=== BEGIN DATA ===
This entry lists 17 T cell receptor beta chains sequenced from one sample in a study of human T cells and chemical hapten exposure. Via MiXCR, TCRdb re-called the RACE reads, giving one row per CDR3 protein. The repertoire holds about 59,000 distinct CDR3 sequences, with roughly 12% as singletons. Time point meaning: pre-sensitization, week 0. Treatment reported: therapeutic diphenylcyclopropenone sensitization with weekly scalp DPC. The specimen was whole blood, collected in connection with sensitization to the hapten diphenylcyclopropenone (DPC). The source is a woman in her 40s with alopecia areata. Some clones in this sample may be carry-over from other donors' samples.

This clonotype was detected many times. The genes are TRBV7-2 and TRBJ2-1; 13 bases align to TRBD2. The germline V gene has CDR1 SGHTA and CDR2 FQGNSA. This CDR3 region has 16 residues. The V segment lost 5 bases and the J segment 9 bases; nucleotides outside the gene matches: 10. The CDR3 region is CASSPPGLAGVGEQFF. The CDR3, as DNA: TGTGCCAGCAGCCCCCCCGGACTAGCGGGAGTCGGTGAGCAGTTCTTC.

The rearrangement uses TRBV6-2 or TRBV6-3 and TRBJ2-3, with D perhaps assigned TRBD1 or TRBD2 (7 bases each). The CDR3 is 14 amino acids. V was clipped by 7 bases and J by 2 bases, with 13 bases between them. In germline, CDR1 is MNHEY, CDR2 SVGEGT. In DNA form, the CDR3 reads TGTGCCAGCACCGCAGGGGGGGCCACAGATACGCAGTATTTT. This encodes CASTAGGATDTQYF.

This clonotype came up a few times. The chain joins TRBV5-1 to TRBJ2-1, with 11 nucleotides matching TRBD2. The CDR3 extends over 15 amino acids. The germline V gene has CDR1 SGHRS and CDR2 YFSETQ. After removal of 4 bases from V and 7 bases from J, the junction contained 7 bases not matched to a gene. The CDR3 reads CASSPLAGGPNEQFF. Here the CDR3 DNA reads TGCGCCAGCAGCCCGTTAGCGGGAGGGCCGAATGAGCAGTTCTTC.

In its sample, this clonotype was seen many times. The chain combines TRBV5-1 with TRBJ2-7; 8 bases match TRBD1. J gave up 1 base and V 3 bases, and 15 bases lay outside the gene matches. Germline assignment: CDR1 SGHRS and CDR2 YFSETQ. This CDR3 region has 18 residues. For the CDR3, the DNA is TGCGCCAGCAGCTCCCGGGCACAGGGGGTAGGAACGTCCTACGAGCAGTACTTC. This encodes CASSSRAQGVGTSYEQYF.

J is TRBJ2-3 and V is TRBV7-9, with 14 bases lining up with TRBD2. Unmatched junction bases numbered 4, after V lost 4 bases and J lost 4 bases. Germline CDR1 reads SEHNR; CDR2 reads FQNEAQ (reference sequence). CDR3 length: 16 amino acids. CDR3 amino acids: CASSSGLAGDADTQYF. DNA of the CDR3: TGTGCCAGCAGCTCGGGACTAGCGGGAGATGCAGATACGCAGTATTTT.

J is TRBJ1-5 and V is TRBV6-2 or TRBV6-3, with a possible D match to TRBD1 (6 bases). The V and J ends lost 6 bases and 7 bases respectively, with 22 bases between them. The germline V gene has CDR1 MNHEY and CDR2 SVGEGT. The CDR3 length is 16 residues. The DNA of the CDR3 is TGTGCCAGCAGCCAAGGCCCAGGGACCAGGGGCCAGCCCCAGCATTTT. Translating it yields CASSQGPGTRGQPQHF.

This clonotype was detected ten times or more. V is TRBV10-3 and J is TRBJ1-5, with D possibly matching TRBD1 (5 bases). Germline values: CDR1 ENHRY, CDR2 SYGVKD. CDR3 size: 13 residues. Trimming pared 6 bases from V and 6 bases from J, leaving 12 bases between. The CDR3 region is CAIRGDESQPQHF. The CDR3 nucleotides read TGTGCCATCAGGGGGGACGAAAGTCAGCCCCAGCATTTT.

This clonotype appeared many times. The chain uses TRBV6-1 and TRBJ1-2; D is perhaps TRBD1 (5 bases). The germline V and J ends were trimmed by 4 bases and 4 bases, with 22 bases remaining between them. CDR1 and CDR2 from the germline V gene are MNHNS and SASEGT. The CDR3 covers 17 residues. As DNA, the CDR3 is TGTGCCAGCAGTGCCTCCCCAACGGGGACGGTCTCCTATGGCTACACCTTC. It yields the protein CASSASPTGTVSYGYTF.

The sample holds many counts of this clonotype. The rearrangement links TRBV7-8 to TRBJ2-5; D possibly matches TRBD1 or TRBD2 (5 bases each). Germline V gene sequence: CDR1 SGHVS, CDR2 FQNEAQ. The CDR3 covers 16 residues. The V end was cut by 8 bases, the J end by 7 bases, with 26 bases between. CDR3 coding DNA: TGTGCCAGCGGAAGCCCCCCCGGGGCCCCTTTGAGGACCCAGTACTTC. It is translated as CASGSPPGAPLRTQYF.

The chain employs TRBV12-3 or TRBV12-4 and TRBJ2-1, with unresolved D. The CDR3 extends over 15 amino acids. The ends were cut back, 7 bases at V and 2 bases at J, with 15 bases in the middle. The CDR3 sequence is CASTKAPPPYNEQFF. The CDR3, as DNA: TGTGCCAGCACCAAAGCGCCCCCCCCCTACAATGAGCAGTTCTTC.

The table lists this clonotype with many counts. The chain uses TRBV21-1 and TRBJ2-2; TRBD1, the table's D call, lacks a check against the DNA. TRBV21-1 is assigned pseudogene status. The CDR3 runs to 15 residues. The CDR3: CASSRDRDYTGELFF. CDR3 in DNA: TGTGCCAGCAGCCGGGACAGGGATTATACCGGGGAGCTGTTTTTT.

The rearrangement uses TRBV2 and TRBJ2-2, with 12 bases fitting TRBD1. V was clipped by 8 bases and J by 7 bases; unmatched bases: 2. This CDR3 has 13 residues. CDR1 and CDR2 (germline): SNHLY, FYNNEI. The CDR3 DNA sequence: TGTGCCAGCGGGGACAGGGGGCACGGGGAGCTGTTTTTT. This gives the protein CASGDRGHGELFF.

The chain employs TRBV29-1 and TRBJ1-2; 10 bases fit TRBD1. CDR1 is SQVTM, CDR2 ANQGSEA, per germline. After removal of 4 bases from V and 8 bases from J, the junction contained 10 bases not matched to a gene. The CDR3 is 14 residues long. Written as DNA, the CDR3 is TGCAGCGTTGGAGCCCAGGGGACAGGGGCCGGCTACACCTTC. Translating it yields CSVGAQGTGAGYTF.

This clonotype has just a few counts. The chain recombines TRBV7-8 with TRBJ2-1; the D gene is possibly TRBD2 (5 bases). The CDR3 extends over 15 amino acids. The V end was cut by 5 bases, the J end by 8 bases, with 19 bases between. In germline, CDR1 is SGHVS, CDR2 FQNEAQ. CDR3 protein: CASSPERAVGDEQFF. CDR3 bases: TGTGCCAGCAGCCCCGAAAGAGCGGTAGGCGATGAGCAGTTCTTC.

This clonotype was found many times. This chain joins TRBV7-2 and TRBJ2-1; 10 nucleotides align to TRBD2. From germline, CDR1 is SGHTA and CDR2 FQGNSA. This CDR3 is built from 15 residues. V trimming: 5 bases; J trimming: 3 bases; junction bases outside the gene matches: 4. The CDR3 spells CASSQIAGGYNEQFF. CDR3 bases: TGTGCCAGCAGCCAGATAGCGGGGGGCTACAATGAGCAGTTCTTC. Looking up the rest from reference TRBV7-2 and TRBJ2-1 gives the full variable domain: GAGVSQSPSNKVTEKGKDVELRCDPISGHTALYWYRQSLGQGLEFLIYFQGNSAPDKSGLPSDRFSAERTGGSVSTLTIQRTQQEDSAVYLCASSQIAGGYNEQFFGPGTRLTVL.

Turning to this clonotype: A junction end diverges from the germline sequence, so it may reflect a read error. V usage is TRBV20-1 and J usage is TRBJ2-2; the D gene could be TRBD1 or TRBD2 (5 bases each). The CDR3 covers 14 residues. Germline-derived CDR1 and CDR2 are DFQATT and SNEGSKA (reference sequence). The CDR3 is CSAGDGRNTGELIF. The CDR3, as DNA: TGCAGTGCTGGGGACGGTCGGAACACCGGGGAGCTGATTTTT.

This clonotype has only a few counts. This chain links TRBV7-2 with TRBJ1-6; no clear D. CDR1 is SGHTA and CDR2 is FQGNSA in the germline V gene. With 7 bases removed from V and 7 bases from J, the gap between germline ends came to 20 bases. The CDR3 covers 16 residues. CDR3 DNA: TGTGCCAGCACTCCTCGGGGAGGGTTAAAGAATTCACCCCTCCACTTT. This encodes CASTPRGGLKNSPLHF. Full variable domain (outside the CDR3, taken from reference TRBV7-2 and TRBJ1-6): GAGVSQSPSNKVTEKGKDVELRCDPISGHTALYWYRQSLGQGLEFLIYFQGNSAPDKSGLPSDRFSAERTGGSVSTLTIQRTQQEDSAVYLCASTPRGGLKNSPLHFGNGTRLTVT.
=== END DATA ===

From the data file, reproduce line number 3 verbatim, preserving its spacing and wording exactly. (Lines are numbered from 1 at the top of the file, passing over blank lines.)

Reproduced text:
The rearrangement uses TRBV6-2 or TRBV6-3 and TRBJ2-3, with D perhaps assigned TRBD1 or TRBD2 (7 bases each). The CDR3 is 14 amino acids. V was clipped by 7 bases and J by 2 bases, with 13 bases between them. In germline, CDR1 is MNHEY, CDR2 SVGEGT. In DNA form, the CDR3 reads TGTGCCAGCACCGCAGGGGGGGCCACAGATACGCAGTATTTT. This encodes CASTAGGATDTQYF.